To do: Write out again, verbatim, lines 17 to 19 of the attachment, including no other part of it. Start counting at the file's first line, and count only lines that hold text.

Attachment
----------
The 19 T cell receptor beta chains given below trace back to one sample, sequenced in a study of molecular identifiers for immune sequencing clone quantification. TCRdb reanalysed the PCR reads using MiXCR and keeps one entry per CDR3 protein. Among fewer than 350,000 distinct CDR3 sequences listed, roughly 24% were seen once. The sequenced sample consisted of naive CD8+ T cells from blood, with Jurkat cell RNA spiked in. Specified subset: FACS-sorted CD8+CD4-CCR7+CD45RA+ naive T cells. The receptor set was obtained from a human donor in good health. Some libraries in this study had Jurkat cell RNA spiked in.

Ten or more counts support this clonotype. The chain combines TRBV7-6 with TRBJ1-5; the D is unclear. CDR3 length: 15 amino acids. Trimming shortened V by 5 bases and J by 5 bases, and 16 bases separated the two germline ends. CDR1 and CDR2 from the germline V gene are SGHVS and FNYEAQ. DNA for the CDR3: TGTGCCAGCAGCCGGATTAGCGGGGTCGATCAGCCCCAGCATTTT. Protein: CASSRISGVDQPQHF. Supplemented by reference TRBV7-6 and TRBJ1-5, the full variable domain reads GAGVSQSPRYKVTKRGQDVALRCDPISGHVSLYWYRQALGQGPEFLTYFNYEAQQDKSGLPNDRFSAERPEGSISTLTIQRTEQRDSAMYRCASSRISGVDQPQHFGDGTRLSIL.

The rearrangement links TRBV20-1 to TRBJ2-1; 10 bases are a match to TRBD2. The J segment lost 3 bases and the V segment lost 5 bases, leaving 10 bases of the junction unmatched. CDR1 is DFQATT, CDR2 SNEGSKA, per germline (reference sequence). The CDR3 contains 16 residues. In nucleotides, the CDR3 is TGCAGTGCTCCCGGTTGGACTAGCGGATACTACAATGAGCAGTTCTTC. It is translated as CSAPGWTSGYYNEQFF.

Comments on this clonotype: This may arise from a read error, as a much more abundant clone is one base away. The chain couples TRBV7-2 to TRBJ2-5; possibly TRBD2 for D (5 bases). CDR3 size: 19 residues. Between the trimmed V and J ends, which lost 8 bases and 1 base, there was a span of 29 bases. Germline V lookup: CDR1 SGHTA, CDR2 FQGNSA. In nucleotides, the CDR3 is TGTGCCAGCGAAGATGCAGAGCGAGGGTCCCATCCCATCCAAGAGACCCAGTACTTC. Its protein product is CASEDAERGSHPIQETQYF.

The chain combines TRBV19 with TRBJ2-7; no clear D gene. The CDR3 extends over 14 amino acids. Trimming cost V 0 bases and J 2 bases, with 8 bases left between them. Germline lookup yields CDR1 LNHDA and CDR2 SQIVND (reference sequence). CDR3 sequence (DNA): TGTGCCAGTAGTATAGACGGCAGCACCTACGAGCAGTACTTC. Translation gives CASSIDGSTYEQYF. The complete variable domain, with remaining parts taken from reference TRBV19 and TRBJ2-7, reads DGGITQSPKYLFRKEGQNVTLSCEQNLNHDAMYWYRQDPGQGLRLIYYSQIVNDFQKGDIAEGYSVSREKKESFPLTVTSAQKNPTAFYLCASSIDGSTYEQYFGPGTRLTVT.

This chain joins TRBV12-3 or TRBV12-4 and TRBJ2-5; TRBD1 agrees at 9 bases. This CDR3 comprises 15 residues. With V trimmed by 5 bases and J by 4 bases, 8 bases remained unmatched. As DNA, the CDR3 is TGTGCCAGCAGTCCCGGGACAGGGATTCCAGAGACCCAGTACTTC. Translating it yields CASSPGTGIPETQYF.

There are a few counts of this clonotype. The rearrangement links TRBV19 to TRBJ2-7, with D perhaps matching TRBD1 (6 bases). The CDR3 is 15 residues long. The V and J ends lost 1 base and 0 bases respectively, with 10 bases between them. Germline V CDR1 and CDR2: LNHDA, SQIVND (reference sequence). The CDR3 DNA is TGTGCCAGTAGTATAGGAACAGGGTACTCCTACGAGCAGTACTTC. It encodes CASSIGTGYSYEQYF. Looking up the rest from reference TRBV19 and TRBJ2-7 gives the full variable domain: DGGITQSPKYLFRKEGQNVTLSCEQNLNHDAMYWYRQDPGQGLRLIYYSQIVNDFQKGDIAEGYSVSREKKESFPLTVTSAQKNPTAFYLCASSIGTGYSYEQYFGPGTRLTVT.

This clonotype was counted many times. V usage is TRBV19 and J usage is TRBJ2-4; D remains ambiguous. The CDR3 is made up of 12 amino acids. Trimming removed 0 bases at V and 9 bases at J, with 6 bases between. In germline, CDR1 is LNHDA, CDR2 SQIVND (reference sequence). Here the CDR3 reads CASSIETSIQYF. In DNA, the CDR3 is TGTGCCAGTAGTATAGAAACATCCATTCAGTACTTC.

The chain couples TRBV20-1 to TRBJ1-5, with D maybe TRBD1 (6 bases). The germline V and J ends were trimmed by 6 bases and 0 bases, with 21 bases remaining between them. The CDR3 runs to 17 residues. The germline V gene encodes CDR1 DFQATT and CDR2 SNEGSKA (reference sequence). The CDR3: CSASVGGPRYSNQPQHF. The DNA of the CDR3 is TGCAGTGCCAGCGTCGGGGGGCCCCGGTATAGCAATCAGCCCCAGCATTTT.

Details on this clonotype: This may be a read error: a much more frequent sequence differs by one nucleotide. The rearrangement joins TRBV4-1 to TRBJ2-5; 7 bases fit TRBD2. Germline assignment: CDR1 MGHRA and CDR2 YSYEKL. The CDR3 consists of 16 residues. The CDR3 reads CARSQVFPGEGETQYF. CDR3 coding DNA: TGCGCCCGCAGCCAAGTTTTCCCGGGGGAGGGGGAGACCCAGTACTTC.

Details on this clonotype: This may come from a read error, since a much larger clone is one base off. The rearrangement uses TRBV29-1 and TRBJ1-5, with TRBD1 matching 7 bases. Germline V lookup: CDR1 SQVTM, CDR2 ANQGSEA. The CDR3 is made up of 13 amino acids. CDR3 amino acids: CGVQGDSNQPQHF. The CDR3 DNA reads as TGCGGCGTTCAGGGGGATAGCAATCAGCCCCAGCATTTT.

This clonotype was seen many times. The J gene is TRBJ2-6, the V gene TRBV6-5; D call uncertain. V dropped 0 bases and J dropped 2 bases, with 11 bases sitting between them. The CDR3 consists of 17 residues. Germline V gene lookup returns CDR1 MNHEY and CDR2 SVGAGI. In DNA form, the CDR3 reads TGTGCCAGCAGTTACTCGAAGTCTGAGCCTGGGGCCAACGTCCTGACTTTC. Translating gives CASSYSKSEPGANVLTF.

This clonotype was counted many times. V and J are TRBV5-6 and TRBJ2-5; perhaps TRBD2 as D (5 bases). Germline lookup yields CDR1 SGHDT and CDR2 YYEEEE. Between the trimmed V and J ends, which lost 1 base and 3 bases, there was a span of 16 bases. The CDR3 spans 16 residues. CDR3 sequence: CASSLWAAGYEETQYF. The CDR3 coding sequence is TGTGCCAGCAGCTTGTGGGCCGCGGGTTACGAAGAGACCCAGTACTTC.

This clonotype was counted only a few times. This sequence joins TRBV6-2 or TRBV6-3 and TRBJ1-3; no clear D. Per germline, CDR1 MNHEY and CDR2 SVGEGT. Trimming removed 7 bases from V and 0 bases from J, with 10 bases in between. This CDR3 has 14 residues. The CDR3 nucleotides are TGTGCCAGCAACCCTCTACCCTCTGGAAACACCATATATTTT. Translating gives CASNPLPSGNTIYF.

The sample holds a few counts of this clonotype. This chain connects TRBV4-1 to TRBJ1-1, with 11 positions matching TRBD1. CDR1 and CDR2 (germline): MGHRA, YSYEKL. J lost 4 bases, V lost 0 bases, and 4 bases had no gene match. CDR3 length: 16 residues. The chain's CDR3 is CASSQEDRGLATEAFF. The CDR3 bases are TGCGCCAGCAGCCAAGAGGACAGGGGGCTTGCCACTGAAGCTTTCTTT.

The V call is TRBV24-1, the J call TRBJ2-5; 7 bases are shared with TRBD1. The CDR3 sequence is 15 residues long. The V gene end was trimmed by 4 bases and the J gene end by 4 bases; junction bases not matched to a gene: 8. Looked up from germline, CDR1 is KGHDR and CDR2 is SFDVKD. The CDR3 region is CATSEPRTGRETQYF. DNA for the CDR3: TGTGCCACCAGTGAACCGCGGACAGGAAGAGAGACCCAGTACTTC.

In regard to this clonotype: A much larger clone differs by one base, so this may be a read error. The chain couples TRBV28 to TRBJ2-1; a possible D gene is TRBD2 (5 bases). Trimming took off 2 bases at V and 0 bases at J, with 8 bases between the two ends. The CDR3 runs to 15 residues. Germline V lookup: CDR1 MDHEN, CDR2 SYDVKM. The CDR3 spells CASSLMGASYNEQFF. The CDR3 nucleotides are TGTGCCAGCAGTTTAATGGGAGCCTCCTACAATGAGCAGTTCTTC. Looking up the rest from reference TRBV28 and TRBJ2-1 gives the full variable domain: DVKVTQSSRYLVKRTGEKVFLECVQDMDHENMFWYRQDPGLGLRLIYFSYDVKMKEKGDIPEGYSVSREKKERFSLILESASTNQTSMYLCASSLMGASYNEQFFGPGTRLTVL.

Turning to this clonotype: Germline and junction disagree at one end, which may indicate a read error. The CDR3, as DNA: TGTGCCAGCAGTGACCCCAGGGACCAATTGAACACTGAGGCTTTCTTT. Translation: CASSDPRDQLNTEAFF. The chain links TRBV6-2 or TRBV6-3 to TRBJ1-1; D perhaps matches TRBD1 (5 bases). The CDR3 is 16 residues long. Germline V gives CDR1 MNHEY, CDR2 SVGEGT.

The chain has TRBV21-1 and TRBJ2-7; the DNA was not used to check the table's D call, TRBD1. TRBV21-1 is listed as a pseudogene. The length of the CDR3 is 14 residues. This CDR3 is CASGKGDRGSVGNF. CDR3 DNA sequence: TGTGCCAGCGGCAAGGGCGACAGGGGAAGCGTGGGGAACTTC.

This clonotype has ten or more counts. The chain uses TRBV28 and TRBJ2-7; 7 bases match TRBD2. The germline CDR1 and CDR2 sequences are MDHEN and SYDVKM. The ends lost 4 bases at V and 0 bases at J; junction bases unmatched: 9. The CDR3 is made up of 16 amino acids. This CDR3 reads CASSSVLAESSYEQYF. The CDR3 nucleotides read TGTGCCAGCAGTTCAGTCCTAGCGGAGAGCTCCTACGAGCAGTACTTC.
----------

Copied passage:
In regard to this clonotype: A much larger clone differs by one base, so this may be a read error. The chain couples TRBV28 to TRBJ2-1; a possible D gene is TRBD2 (5 bases). Trimming took off 2 bases at V and 0 bases at J, with 8 bases between the two ends. The CDR3 runs to 15 residues. Germline V lookup: CDR1 MDHEN, CDR2 SYDVKM. The CDR3 spells CASSLMGASYNEQFF. The CDR3 nucleotides are TGTGCCAGCAGTTTAATGGGAGCCTCCTACAATGAGCAGTTCTTC. Looking up the rest from reference TRBV28 and TRBJ2-1 gives the full variable domain: DVKVTQSSRYLVKRTGEKVFLECVQDMDHENMFWYRQDPGLGLRLIYFSYDVKMKEKGDIPEGYSVSREKKERFSLILESASTNQTSMYLCASSLMGASYNEQFFGPGTRLTVL.

Turning to this clonotype: Germline and junction disagree at one end, which may indicate a read error. The CDR3, as DNA: TGTGCCAGCAGTGACCCCAGGGACCAATTGAACACTGAGGCTTTCTTT. Translation: CASSDPRDQLNTEAFF. The chain links TRBV6-2 or TRBV6-3 to TRBJ1-1; D perhaps matches TRBD1 (5 bases). The CDR3 is 16 residues long. Germline V gives CDR1 MNHEY, CDR2 SVGEGT.

The chain has TRBV21-1 and TRBJ2-7; the DNA was not used to check the table's D call, TRBD1. TRBV21-1 is listed as a pseudogene. The length of the CDR3 is 14 residues. This CDR3 is CASGKGDRGSVGNF. CDR3 DNA sequence: TGTGCCAGCGGCAAGGGCGACAGGGGAAGCGTGGGGAACTTC.